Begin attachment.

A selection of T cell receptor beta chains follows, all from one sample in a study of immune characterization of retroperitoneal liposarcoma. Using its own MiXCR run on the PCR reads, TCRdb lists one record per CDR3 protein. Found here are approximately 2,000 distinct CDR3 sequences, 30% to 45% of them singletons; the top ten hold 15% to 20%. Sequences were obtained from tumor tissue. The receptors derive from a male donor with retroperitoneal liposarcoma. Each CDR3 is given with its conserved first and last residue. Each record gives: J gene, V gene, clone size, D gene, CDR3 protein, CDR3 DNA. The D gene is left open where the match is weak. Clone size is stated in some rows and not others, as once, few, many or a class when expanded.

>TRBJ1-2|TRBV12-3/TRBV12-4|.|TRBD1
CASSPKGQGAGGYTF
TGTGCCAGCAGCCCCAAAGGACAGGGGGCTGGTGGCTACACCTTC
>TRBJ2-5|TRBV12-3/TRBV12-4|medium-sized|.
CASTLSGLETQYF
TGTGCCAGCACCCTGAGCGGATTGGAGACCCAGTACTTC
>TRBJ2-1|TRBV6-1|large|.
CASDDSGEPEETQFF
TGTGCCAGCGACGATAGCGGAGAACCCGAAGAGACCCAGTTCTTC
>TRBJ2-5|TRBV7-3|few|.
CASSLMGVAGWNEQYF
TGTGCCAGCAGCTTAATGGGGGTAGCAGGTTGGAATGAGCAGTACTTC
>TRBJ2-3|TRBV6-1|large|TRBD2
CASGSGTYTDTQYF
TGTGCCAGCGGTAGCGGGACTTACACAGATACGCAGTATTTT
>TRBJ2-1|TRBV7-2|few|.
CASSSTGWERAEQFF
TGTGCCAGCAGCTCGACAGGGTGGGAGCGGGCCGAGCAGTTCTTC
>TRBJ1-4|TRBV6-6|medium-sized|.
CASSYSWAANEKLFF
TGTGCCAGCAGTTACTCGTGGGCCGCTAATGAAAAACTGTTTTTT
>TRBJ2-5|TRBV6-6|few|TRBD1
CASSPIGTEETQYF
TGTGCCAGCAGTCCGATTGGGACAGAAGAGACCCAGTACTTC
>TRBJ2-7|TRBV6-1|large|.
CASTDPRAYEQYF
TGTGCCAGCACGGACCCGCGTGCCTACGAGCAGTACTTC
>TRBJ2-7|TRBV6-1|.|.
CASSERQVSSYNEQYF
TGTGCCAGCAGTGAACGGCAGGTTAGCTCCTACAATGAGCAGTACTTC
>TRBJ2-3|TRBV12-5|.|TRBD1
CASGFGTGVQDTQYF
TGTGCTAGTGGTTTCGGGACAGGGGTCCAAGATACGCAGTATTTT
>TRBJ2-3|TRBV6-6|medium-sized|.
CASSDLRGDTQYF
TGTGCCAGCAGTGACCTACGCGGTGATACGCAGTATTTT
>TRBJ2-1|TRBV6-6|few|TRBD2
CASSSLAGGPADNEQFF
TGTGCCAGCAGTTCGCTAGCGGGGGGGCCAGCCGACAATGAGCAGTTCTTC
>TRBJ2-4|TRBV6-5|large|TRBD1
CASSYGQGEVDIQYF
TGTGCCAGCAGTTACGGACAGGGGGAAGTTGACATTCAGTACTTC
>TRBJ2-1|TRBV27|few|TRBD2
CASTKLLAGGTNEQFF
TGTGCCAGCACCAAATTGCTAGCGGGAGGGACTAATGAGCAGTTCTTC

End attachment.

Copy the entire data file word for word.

A selection of T cell receptor beta chains follows, all from one sample in a study of immune characterization of retroperitoneal liposarcoma. Using its own MiXCR run on the PCR reads, TCRdb lists one record per CDR3 protein. Found here are approximately 2,000 distinct CDR3 sequences, 30% to 45% of them singletons; the top ten hold 15% to 20%. Sequences were obtained from tumor tissue. The receptors derive from a male donor with retroperitoneal liposarcoma. Each CDR3 is given with its conserved first and last residue. Each record gives: J gene, V gene, clone size, D gene, CDR3 protein, CDR3 DNA. The D gene is left open where the match is weak. Clone size is stated in some rows and not others, as once, few, many or a class when expanded.

>TRBJ1-2|TRBV12-3/TRBV12-4|.|TRBD1
CASSPKGQGAGGYTF
TGTGCCAGCAGCCCCAAAGGACAGGGGGCTGGTGGCTACACCTTC
>TRBJ2-5|TRBV12-3/TRBV12-4|medium-sized|.
CASTLSGLETQYF
TGTGCCAGCACCCTGAGCGGATTGGAGACCCAGTACTTC
>TRBJ2-1|TRBV6-1|large|.
CASDDSGEPEETQFF
TGTGCCAGCGACGATAGCGGAGAACCCGAAGAGACCCAGTTCTTC
>TRBJ2-5|TRBV7-3|few|.
CASSLMGVAGWNEQYF
TGTGCCAGCAGCTTAATGGGGGTAGCAGGTTGGAATGAGCAGTACTTC
>TRBJ2-3|TRBV6-1|large|TRBD2
CASGSGTYTDTQYF
TGTGCCAGCGGTAGCGGGACTTACACAGATACGCAGTATTTT
>TRBJ2-1|TRBV7-2|few|.
CASSSTGWERAEQFF
TGTGCCAGCAGCTCGACAGGGTGGGAGCGGGCCGAGCAGTTCTTC
>TRBJ1-4|TRBV6-6|medium-sized|.
CASSYSWAANEKLFF
TGTGCCAGCAGTTACTCGTGGGCCGCTAATGAAAAACTGTTTTTT
>TRBJ2-5|TRBV6-6|few|TRBD1
CASSPIGTEETQYF
TGTGCCAGCAGTCCGATTGGGACAGAAGAGACCCAGTACTTC
>TRBJ2-7|TRBV6-1|large|.
CASTDPRAYEQYF
TGTGCCAGCACGGACCCGCGTGCCTACGAGCAGTACTTC
>TRBJ2-7|TRBV6-1|.|.
CASSERQVSSYNEQYF
TGTGCCAGCAGTGAACGGCAGGTTAGCTCCTACAATGAGCAGTACTTC
>TRBJ2-3|TRBV12-5|.|TRBD1
CASGFGTGVQDTQYF
TGTGCTAGTGGTTTCGGGACAGGGGTCCAAGATACGCAGTATTTT
>TRBJ2-3|TRBV6-6|medium-sized|.
CASSDLRGDTQYF
TGTGCCAGCAGTGACCTACGCGGTGATACGCAGTATTTT
>TRBJ2-1|TRBV6-6|few|TRBD2
CASSSLAGGPADNEQFF
TGTGCCAGCAGTTCGCTAGCGGGGGGGCCAGCCGACAATGAGCAGTTCTTC
>TRBJ2-4|TRBV6-5|large|TRBD1
CASSYGQGEVDIQYF
TGTGCCAGCAGTTACGGACAGGGGGAAGTTGACATTCAGTACTTC
>TRBJ2-1|TRBV27|few|TRBD2
CASTKLLAGGTNEQFF
TGTGCCAGCACCAAATTGCTAGCGGGAGGGACTAATGAGCAGTTCTTC